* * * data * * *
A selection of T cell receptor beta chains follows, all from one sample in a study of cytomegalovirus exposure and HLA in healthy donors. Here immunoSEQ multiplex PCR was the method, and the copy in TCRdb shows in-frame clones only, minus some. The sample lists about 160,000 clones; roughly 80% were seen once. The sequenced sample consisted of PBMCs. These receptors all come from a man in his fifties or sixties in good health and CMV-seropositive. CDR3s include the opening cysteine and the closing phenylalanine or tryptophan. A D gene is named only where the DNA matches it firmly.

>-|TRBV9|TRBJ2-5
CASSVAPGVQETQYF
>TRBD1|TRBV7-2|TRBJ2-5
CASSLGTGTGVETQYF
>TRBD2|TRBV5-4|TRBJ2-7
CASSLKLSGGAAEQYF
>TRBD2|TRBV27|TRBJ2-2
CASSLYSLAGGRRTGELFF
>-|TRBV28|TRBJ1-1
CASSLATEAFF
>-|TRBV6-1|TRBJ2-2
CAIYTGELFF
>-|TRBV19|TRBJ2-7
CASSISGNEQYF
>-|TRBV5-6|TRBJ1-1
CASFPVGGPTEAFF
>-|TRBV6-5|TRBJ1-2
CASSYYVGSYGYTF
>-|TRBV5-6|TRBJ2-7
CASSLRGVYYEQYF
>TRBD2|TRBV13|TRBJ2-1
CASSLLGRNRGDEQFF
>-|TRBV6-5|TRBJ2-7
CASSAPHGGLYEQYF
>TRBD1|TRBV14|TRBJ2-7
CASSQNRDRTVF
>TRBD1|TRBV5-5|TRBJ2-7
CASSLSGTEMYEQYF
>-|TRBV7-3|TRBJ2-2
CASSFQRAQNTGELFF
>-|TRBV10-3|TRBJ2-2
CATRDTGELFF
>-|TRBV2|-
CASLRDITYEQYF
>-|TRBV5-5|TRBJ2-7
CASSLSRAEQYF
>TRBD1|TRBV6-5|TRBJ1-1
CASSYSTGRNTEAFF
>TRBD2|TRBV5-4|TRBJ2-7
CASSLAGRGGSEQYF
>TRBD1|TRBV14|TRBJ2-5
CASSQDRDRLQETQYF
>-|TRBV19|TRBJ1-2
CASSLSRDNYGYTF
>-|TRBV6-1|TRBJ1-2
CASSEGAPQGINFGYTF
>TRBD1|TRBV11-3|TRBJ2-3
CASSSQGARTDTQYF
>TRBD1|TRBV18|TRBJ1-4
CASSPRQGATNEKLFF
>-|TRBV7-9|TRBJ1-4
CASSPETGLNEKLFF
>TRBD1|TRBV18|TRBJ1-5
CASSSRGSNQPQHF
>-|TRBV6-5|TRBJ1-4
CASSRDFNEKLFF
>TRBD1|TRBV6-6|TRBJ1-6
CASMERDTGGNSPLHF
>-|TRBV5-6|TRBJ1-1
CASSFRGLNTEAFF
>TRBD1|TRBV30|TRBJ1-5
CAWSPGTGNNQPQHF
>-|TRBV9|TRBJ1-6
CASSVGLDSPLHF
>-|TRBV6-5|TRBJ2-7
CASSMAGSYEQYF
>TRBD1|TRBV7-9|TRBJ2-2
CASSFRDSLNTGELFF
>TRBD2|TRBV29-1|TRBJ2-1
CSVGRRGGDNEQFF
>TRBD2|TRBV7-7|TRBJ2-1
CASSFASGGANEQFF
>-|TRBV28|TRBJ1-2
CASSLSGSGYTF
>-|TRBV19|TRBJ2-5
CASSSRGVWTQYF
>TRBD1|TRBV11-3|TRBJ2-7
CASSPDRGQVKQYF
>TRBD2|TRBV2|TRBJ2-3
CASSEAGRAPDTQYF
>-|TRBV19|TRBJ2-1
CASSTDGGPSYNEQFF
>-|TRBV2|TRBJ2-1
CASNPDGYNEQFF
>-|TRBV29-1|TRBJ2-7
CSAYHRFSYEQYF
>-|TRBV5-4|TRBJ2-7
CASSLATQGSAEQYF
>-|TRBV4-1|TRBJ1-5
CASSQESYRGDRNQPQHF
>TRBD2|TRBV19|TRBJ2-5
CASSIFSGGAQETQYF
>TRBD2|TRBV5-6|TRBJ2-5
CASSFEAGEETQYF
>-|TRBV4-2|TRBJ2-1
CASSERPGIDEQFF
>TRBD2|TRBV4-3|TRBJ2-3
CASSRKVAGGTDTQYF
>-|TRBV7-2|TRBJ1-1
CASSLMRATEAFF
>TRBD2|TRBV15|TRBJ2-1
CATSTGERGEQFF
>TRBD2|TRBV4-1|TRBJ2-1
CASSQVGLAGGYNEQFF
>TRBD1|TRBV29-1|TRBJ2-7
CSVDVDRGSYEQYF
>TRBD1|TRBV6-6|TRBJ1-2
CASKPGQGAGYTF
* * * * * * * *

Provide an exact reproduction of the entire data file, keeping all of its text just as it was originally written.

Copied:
A selection of T cell receptor beta chains follows, all from one sample in a study of cytomegalovirus exposure and HLA in healthy donors. Here immunoSEQ multiplex PCR was the method, and the copy in TCRdb shows in-frame clones only, minus some. The sample lists about 160,000 clones; roughly 80% were seen once. The sequenced sample consisted of PBMCs. These receptors all come from a man in his fifties or sixties in good health and CMV-seropositive. CDR3s include the opening cysteine and the closing phenylalanine or tryptophan. A D gene is named only where the DNA matches it firmly.

>-|TRBV9|TRBJ2-5
CASSVAPGVQETQYF
>TRBD1|TRBV7-2|TRBJ2-5
CASSLGTGTGVETQYF
>TRBD2|TRBV5-4|TRBJ2-7
CASSLKLSGGAAEQYF
>TRBD2|TRBV27|TRBJ2-2
CASSLYSLAGGRRTGELFF
>-|TRBV28|TRBJ1-1
CASSLATEAFF
>-|TRBV6-1|TRBJ2-2
CAIYTGELFF
>-|TRBV19|TRBJ2-7
CASSISGNEQYF
>-|TRBV5-6|TRBJ1-1
CASFPVGGPTEAFF
>-|TRBV6-5|TRBJ1-2
CASSYYVGSYGYTF
>-|TRBV5-6|TRBJ2-7
CASSLRGVYYEQYF
>TRBD2|TRBV13|TRBJ2-1
CASSLLGRNRGDEQFF
>-|TRBV6-5|TRBJ2-7
CASSAPHGGLYEQYF
>TRBD1|TRBV14|TRBJ2-7
CASSQNRDRTVF
>TRBD1|TRBV5-5|TRBJ2-7
CASSLSGTEMYEQYF
>-|TRBV7-3|TRBJ2-2
CASSFQRAQNTGELFF
>-|TRBV10-3|TRBJ2-2
CATRDTGELFF
>-|TRBV2|-
CASLRDITYEQYF
>-|TRBV5-5|TRBJ2-7
CASSLSRAEQYF
>TRBD1|TRBV6-5|TRBJ1-1
CASSYSTGRNTEAFF
>TRBD2|TRBV5-4|TRBJ2-7
CASSLAGRGGSEQYF
>TRBD1|TRBV14|TRBJ2-5
CASSQDRDRLQETQYF
>-|TRBV19|TRBJ1-2
CASSLSRDNYGYTF
>-|TRBV6-1|TRBJ1-2
CASSEGAPQGINFGYTF
>TRBD1|TRBV11-3|TRBJ2-3
CASSSQGARTDTQYF
>TRBD1|TRBV18|TRBJ1-4
CASSPRQGATNEKLFF
>-|TRBV7-9|TRBJ1-4
CASSPETGLNEKLFF
>TRBD1|TRBV18|TRBJ1-5
CASSSRGSNQPQHF
>-|TRBV6-5|TRBJ1-4
CASSRDFNEKLFF
>TRBD1|TRBV6-6|TRBJ1-6
CASMERDTGGNSPLHF
>-|TRBV5-6|TRBJ1-1
CASSFRGLNTEAFF
>TRBD1|TRBV30|TRBJ1-5
CAWSPGTGNNQPQHF
>-|TRBV9|TRBJ1-6
CASSVGLDSPLHF
>-|TRBV6-5|TRBJ2-7
CASSMAGSYEQYF
>TRBD1|TRBV7-9|TRBJ2-2
CASSFRDSLNTGELFF
>TRBD2|TRBV29-1|TRBJ2-1
CSVGRRGGDNEQFF
>TRBD2|TRBV7-7|TRBJ2-1
CASSFASGGANEQFF
>-|TRBV28|TRBJ1-2
CASSLSGSGYTF
>-|TRBV19|TRBJ2-5
CASSSRGVWTQYF
>TRBD1|TRBV11-3|TRBJ2-7
CASSPDRGQVKQYF
>TRBD2|TRBV2|TRBJ2-3
CASSEAGRAPDTQYF
>-|TRBV19|TRBJ2-1
CASSTDGGPSYNEQFF
>-|TRBV2|TRBJ2-1
CASNPDGYNEQFF
>-|TRBV29-1|TRBJ2-7
CSAYHRFSYEQYF
>-|TRBV5-4|TRBJ2-7
CASSLATQGSAEQYF
>-|TRBV4-1|TRBJ1-5
CASSQESYRGDRNQPQHF
>TRBD2|TRBV19|TRBJ2-5
CASSIFSGGAQETQYF
>TRBD2|TRBV5-6|TRBJ2-5
CASSFEAGEETQYF
>-|TRBV4-2|TRBJ2-1
CASSERPGIDEQFF
>TRBD2|TRBV4-3|TRBJ2-3
CASSRKVAGGTDTQYF
>-|TRBV7-2|TRBJ1-1
CASSLMRATEAFF
>TRBD2|TRBV15|TRBJ2-1
CATSTGERGEQFF
>TRBD2|TRBV4-1|TRBJ2-1
CASSQVGLAGGYNEQFF
>TRBD1|TRBV29-1|TRBJ2-7
CSVDVDRGSYEQYF
>TRBD1|TRBV6-6|TRBJ1-2
CASKPGQGAGYTF